Recommendation ID

Aspirin prophylaxis for people with fragility fractures of the pelvis, hip or proximal femur:- What is the clinical and cost effectiveness of aspirin alone versus other pharmacological and/or mechanical prophylaxis strategies (alone or in combination) for people with fragility fractures of the pelvis, hip or proximal femur?

Any explanatory notes
(if applicable)

Why this is important:- Fragility fractures are the greatest burden of musculoskeletal disease in hospitals in the UK. There are approximately 70,000 fragility hip fractures per year in England alone leading to 1.5 million bed days being used each year, which equates with the continuous occupation of over 4,000 NHS beds.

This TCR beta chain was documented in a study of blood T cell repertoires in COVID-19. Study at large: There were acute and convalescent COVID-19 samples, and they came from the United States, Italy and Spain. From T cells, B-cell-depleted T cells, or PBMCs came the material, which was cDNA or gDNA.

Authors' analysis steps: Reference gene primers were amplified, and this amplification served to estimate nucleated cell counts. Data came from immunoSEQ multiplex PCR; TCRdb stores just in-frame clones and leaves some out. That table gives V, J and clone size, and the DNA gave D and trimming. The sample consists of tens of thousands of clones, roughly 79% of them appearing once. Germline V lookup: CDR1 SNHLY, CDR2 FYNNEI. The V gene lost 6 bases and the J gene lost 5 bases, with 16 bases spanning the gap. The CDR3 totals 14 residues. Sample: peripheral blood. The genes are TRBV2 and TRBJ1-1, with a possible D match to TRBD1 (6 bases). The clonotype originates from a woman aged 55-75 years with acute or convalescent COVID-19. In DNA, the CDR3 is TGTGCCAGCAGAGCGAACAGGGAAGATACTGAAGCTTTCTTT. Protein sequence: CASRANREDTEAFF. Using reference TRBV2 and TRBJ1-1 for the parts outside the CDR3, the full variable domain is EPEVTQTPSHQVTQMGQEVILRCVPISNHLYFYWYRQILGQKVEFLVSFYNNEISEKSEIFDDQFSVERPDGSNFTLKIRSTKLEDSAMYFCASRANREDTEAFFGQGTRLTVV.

Current evidence supports a recommendation for prophylaxis with LMWH or fondaparinux. Both
involve a subcutaneous injection for 28 days requiring either self-injection at home or a community
nurse attending to deliver the injection. Patient adherence to treatment may be improved with an
oral rather than injectable treatment.
A large but controversially reported trial suggests that aspirin may be at least as effective as currently recommended treatments. However, because of methodological and reporting limitations, the evidence for the effectiveness of aspirin alone is not clear. There is potentially a large cost saving if aspirin is clinically effective because it is very inexpensive.

Source guidance details

Comes from guidance
Venous thromboembolism in over 16s: reducing the risk of hospital-acquired deep vein thrombosis or pulmonary embolism
Date issued
March 2018

Other details

Is this a recommendation for the use of a technology only in the context of research? No  
Is it a recommendation that suggests collection of data or the establishment of a register?   No  
Last Reviewed 31/03/2018